Broad belts of shear zones: The common form of surface rupture produced by the 28 June 1992 Landers, California, earthquake Metadata

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  • Main Title Broad belts of shear zones: The common form of surface rupture produced by the 28 June 1992 Landers, California, earthquake


  • Author: Johnson, A.M.
    Creator Type: Personal
  • Author: Cruikshank, K.M.
    Creator Type: Personal
    Creator Info: Purdue Univ., West Lafayette, IN (United States). Richard H. Jahns Engineering Geology Lab.
  • Author: Fleming, R.W.
    Creator Type: Personal
    Creator Info: Geological Survey, Denver, CO (United States)


  • Sponsor: United States. Department of Energy. Office of Energy Research.
    Contributor Type: Organization
    Contributor Info: USDOE Office of Energy Research, Washington, DC (United States)


  • Name: Geological Survey (U.S.). Denver Federal Center.
    Place of Publication: Denver, Colorado
    Additional Info: Geological Survey, Denver, CO (United States)


  • Creation: 1993-12-31


  • English


  • Content Description: Surface rupturing during the 28 June 1992, Landers, California earthquake, east of Los Angeles, accommodated right-lateral offsets up to about 6 m along segments of distinct, en echelon fault zones with a total length of about 80 km. The offsets were accommodated generally not by faults -- distinct slip surfaces -- but rather by shear zones, tabular bands of localized shearing. In long, straight stretches of fault zones at Landers the rupture is characterized by telescoping of shear zones and intensification of shearing: broad shear zones of mild shearing, containing narrow shear zones of more intense shearing, containing even-narrower shear zones of very intense shearing, which may contain a fault. Thus the ground ruptured across broad belts of shearing with subparallel walls, oriented NW. Each broad belt consists of a broad zone of mild shearing, extending across its entire width (50 to 200 m), and much narrower (a few m wide) shear zones that accommodate most of the offset of the belt and are portrayed by en echelon tension cracks. In response to right-lateral shearing, the slices of ground bounded by the tension cracks rotated in a clockwise sense, producing left lateral shearing, and the slices were forced against the walls of the shear zone, producing thrusting. Even narrower shear zones formed within the narrow shear zones, and some of these were faults. Although the narrower shear zones probably are indicators to right-lateral fault segments at depth, the surface rupturing during the earthquake is characterized not by faulting, but by zones of shearing at various scales. Furthermore, understanding of the formation of the shear zones may be critical to understanding of earthquake faulting because, where faulting is associated with the formation of a shear zone, the faulting occurs late in the development of the shear zone. The faulting occurs after a shear zone or a belt of shear zones forms.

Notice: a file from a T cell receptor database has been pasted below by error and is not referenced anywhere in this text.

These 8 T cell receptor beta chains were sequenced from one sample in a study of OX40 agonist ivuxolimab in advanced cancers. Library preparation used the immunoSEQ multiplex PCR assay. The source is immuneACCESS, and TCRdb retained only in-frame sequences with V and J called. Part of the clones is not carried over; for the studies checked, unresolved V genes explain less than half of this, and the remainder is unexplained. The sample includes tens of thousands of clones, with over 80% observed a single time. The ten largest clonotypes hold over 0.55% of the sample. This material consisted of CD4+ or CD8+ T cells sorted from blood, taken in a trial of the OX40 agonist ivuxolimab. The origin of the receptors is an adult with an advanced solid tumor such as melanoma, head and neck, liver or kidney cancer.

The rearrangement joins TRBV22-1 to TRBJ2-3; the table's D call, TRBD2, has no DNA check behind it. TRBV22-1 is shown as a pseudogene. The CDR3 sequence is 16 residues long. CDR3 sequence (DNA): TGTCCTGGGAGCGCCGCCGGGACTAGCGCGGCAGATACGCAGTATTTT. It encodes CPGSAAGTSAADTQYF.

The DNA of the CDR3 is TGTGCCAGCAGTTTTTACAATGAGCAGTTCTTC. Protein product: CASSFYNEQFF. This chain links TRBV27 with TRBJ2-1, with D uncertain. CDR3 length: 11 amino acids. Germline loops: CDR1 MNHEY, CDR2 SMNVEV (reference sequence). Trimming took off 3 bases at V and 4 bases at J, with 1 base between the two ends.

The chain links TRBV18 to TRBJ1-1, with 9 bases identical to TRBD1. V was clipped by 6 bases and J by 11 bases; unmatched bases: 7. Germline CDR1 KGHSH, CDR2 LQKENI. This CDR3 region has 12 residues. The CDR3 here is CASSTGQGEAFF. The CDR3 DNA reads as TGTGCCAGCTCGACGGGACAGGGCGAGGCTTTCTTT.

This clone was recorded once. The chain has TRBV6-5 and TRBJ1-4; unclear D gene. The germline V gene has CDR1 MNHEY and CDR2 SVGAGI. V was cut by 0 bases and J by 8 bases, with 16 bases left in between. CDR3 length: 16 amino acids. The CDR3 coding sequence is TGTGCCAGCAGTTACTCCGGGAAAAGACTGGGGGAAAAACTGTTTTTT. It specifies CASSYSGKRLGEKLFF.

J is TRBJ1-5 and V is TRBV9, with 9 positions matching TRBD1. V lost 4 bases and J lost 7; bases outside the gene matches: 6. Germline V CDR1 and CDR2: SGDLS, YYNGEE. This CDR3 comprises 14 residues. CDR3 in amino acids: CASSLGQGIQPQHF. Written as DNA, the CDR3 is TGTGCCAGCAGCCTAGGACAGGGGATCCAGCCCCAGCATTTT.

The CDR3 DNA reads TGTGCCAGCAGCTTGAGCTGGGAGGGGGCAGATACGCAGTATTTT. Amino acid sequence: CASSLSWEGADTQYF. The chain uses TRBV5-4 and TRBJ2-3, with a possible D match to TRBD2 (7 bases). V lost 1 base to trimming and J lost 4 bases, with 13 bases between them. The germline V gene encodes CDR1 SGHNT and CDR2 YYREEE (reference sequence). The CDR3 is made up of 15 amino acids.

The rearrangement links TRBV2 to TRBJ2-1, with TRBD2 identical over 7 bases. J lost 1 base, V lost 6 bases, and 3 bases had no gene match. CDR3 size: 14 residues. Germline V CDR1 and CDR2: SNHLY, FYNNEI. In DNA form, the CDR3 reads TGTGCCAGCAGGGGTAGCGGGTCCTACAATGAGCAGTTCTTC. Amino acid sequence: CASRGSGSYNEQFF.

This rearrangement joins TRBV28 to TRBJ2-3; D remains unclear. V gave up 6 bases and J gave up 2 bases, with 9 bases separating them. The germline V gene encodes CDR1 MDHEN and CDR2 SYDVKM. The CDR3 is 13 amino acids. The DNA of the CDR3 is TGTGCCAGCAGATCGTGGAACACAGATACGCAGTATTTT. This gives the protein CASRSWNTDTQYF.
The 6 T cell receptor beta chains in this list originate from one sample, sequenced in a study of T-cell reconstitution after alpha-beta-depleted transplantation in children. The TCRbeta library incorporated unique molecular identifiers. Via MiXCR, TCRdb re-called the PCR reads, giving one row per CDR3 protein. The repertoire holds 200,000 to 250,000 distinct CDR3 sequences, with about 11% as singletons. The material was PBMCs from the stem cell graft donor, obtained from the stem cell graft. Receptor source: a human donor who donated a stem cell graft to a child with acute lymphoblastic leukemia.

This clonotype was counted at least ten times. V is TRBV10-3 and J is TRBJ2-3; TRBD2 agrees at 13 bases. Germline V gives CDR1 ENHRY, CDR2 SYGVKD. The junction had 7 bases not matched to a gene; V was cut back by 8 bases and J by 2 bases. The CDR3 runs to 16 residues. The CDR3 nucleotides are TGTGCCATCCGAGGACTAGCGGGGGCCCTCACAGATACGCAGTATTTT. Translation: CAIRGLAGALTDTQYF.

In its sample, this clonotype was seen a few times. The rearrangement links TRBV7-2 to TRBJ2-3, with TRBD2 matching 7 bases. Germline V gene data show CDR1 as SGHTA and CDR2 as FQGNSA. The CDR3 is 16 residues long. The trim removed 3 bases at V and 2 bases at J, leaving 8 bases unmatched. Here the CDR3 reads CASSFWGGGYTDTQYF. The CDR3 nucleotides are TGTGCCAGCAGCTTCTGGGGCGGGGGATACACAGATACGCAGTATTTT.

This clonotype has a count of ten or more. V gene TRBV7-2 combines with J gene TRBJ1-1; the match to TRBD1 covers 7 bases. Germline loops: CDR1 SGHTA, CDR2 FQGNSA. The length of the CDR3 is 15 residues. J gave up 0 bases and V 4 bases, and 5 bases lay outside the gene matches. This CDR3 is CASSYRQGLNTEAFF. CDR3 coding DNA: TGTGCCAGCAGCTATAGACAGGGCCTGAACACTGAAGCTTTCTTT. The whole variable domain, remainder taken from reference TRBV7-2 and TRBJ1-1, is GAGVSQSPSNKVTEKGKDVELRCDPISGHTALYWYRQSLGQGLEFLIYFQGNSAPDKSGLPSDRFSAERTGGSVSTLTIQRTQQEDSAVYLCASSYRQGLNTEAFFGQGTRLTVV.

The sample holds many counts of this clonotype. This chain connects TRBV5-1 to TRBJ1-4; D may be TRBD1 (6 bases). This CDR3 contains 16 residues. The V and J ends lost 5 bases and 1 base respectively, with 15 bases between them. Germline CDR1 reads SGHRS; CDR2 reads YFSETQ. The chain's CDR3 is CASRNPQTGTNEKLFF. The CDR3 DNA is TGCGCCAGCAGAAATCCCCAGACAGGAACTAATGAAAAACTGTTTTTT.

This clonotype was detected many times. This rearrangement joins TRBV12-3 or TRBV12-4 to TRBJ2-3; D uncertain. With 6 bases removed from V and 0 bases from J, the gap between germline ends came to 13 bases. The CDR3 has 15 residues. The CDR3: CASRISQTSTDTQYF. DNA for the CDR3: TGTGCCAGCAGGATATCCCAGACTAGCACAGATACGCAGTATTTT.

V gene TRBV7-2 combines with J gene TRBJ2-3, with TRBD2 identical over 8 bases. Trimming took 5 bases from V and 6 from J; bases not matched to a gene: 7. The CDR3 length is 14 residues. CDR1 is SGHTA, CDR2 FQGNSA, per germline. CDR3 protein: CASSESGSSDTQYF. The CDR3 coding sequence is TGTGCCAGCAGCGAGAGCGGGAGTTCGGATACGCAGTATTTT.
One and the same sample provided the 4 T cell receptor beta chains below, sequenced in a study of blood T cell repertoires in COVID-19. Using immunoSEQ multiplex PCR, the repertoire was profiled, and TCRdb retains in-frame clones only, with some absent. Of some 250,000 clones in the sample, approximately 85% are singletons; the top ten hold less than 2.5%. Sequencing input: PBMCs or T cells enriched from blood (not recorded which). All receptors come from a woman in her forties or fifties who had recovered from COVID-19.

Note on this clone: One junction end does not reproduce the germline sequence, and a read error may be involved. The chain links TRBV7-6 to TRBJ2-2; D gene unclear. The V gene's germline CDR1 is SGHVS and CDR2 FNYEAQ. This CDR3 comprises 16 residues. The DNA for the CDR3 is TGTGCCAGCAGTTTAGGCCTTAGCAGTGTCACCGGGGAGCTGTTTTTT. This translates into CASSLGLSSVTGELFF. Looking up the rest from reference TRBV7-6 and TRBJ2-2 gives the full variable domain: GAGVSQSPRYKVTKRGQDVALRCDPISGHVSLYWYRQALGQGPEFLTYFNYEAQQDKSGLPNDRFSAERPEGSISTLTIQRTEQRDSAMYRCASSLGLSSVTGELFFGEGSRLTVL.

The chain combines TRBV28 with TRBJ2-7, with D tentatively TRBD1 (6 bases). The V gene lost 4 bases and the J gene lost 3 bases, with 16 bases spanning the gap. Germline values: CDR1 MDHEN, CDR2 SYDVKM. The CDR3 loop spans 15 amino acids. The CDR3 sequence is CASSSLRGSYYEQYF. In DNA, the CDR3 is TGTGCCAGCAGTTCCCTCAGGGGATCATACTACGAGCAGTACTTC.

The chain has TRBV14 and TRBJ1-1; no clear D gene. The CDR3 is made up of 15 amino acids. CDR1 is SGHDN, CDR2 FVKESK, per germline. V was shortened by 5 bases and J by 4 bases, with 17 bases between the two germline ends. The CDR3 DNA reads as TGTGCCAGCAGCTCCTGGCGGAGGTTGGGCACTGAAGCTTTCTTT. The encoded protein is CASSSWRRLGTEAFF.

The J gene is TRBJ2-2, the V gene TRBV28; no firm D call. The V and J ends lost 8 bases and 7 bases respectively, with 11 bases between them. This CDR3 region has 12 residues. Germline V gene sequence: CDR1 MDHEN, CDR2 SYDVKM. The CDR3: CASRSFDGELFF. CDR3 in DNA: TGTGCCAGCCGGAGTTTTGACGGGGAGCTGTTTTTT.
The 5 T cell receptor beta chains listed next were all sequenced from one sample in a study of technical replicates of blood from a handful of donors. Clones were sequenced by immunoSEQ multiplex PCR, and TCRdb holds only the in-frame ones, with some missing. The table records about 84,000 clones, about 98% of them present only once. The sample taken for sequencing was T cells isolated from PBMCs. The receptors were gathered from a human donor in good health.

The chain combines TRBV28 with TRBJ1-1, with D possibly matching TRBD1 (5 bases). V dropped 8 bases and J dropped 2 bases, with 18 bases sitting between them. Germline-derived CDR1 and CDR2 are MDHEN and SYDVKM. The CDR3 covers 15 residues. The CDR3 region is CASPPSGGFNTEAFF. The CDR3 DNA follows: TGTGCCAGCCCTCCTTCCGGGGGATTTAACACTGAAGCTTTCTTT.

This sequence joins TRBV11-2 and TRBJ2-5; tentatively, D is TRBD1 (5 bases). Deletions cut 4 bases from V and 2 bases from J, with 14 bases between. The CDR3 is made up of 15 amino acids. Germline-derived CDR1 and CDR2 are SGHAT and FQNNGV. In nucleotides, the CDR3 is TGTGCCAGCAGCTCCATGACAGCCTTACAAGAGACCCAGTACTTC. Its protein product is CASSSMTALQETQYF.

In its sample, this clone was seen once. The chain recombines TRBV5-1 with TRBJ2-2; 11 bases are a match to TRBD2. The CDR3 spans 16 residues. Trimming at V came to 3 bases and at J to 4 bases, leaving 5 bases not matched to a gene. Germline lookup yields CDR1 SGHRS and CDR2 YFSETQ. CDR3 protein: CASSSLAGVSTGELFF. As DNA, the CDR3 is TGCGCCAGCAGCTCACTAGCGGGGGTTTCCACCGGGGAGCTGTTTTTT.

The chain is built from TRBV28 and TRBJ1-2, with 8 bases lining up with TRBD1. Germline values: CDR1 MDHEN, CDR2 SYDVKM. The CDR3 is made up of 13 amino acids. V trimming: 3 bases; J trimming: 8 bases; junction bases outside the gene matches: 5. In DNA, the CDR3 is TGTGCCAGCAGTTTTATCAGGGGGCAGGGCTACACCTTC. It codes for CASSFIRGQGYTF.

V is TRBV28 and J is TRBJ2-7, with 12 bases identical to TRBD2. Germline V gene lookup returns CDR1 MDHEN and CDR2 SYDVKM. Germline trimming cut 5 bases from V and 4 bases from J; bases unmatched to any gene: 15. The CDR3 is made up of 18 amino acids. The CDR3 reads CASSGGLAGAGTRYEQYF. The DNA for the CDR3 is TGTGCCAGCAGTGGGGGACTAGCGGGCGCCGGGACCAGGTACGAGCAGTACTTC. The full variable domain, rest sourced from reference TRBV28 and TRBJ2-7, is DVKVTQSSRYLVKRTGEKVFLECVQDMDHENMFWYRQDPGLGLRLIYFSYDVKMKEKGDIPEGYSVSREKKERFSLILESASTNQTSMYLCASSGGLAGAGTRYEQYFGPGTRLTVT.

• Physical Description: Medium: P; Size: 29 p.


  • Keyword: Cracks
  • Keyword: Ruptures
  • STI Subject Categories: 58 Geosciences
  • Keyword: Maps
  • Keyword: California
  • Keyword: Earthquakes
  • Keyword: Shear
  • Keyword: Geologic Faults
  • Keyword: Rock Mechanics


  • Other Information: PBD: 1993


  • Name: Office of Scientific & Technical Information Technical Reports
    Code: OSTI


  • Name: UNT Libraries Government Documents Department
    Code: UNTGD

Resource Type

  • Report


  • Text


  • Other: DE99000961
  • Report No.: USGS-OFR--93-348
  • Grant Number: FG02-93ER14365
  • DOI: 10.2172/677052
  • Office of Scientific & Technical Information Report Number: 677052
  • Archival Resource Key: ark:/67531/metadc702180


  • Display Note: OSTI as DE99000961